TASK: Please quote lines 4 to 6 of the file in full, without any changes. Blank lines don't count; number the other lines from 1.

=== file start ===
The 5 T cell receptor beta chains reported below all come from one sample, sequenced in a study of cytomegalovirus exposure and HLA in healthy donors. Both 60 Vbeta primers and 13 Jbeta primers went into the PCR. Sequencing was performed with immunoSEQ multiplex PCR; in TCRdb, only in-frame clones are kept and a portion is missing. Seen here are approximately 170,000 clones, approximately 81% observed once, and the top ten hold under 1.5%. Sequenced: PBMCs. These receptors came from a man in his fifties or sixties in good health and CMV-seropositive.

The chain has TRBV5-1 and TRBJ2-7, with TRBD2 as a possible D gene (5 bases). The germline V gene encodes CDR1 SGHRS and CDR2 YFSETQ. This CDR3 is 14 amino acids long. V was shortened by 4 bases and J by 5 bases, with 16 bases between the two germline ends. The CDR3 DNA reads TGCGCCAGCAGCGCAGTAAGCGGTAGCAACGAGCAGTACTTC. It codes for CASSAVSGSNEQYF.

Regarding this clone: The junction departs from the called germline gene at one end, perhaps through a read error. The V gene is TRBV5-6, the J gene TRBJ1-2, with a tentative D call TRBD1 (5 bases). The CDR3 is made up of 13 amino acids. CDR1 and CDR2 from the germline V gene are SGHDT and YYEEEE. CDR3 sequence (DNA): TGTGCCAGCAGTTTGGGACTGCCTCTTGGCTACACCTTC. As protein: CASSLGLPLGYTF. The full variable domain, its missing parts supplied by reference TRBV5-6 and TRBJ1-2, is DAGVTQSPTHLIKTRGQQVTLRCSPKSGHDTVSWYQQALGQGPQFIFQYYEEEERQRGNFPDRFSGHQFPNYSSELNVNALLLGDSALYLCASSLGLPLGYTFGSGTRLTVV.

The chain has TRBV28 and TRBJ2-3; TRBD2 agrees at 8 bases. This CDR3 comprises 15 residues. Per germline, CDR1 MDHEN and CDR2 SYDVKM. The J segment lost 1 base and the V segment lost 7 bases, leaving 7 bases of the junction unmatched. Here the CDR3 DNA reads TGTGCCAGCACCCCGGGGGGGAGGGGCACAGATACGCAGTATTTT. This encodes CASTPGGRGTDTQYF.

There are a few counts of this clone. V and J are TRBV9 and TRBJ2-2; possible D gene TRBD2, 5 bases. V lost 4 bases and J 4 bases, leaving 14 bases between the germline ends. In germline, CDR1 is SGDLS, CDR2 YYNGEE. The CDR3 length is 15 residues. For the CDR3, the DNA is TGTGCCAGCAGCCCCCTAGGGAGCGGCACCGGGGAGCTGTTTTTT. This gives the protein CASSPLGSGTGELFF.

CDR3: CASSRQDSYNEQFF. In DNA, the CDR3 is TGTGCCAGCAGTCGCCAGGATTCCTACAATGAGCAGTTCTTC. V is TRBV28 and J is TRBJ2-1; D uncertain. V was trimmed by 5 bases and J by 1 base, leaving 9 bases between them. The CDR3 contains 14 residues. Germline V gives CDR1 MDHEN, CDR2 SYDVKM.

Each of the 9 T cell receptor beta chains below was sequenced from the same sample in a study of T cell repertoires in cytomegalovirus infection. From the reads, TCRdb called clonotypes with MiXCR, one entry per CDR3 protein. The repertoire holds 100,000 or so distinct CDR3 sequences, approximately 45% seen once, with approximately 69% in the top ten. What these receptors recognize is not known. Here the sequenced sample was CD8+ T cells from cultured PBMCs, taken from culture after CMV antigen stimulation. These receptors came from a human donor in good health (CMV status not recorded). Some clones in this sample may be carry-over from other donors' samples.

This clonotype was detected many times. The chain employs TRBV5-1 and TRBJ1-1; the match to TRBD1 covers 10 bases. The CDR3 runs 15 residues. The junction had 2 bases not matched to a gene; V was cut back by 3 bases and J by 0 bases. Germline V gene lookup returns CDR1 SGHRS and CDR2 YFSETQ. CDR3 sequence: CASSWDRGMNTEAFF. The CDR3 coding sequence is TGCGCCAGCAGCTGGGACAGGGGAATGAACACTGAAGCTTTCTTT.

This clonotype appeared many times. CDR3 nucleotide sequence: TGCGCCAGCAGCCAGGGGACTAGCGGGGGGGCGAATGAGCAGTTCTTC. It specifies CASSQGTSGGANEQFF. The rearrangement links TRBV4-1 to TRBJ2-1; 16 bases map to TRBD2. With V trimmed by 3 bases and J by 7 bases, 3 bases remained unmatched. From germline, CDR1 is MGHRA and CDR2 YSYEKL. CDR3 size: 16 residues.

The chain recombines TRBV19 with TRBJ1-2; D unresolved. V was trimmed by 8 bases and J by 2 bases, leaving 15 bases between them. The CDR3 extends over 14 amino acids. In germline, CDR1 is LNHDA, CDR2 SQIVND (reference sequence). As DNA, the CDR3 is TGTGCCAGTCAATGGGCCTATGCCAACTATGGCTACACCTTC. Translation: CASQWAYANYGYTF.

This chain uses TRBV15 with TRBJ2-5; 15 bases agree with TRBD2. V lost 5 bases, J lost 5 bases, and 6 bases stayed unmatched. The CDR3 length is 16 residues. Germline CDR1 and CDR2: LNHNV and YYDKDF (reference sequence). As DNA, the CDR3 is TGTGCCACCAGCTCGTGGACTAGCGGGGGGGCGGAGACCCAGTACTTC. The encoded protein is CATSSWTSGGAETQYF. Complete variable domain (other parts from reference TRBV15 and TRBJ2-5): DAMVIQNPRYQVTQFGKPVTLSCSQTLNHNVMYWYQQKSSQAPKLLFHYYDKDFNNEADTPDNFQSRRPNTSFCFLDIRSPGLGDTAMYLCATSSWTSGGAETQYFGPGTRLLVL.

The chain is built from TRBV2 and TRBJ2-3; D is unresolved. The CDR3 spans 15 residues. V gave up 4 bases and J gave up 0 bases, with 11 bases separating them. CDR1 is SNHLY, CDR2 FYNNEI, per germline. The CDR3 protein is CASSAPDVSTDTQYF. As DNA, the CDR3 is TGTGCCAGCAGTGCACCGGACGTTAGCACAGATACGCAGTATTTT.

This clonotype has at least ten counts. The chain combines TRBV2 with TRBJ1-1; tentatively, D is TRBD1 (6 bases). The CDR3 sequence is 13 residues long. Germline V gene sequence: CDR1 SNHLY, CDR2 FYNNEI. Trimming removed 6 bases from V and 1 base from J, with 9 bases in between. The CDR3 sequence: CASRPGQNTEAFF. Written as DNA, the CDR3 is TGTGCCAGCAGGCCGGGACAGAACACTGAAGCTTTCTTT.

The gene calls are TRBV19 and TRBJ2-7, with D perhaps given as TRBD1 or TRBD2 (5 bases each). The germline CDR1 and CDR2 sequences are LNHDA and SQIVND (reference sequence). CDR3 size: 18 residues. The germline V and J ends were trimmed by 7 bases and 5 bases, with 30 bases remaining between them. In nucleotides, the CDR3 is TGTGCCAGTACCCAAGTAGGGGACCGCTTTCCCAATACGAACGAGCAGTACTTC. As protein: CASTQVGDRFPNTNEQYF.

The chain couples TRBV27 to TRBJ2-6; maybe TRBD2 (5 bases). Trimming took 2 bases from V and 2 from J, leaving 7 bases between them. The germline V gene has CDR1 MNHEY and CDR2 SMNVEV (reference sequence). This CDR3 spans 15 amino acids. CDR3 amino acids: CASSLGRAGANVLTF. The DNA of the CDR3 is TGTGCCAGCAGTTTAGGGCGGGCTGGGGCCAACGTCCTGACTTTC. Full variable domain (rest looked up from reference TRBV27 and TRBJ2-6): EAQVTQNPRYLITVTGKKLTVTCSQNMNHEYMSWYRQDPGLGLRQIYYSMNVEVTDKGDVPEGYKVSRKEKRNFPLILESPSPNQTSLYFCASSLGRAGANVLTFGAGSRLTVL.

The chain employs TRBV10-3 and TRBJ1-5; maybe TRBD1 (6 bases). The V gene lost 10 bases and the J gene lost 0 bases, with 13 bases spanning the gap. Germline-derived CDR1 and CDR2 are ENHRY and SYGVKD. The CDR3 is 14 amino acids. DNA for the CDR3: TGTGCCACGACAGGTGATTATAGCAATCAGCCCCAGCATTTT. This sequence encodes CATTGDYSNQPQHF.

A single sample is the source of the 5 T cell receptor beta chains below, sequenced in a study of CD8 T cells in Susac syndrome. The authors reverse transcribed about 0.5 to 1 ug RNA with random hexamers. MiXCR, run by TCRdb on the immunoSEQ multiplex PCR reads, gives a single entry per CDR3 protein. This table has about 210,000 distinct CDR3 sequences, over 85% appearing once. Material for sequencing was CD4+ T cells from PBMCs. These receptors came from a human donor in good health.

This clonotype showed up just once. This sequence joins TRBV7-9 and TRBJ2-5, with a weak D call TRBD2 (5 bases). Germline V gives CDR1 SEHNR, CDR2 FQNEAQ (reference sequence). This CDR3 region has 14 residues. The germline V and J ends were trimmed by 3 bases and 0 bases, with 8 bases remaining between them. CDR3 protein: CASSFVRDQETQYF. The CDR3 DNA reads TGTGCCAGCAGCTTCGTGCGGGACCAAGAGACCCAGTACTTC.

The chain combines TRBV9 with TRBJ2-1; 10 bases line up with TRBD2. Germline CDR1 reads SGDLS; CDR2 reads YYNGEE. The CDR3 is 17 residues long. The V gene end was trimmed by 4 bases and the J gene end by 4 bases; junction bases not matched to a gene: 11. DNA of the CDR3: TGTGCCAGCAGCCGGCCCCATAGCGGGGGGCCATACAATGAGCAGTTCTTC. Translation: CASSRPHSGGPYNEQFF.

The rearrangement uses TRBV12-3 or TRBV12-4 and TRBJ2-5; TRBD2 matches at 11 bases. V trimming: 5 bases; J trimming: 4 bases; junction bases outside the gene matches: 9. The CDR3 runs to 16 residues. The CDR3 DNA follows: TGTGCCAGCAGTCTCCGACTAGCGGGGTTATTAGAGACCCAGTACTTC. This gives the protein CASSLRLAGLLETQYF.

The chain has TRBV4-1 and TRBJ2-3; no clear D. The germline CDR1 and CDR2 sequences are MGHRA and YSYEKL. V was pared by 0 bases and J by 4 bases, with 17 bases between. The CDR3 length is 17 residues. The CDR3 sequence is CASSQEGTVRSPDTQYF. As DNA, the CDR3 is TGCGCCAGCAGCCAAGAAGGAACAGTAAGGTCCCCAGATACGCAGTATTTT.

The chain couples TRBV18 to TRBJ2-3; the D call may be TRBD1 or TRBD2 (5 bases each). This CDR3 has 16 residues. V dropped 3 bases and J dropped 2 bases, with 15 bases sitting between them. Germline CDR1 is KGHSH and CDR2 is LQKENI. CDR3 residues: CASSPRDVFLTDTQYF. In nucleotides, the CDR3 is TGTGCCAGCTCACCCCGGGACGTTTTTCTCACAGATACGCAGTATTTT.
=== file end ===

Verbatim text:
The chain has TRBV28 and TRBJ2-3; TRBD2 agrees at 8 bases. This CDR3 comprises 15 residues. Per germline, CDR1 MDHEN and CDR2 SYDVKM. The J segment lost 1 base and the V segment lost 7 bases, leaving 7 bases of the junction unmatched. Here the CDR3 DNA reads TGTGCCAGCACCCCGGGGGGGAGGGGCACAGATACGCAGTATTTT. This encodes CASTPGGRGTDTQYF.

There are a few counts of this clone. V and J are TRBV9 and TRBJ2-2; possible D gene TRBD2, 5 bases. V lost 4 bases and J 4 bases, leaving 14 bases between the germline ends. In germline, CDR1 is SGDLS, CDR2 YYNGEE. The CDR3 length is 15 residues. For the CDR3, the DNA is TGTGCCAGCAGCCCCCTAGGGAGCGGCACCGGGGAGCTGTTTTTT. This gives the protein CASSPLGSGTGELFF.

CDR3: CASSRQDSYNEQFF. In DNA, the CDR3 is TGTGCCAGCAGTCGCCAGGATTCCTACAATGAGCAGTTCTTC. V is TRBV28 and J is TRBJ2-1; D uncertain. V was trimmed by 5 bases and J by 1 base, leaving 9 bases between them. The CDR3 contains 14 residues. Germline V gives CDR1 MDHEN, CDR2 SYDVKM.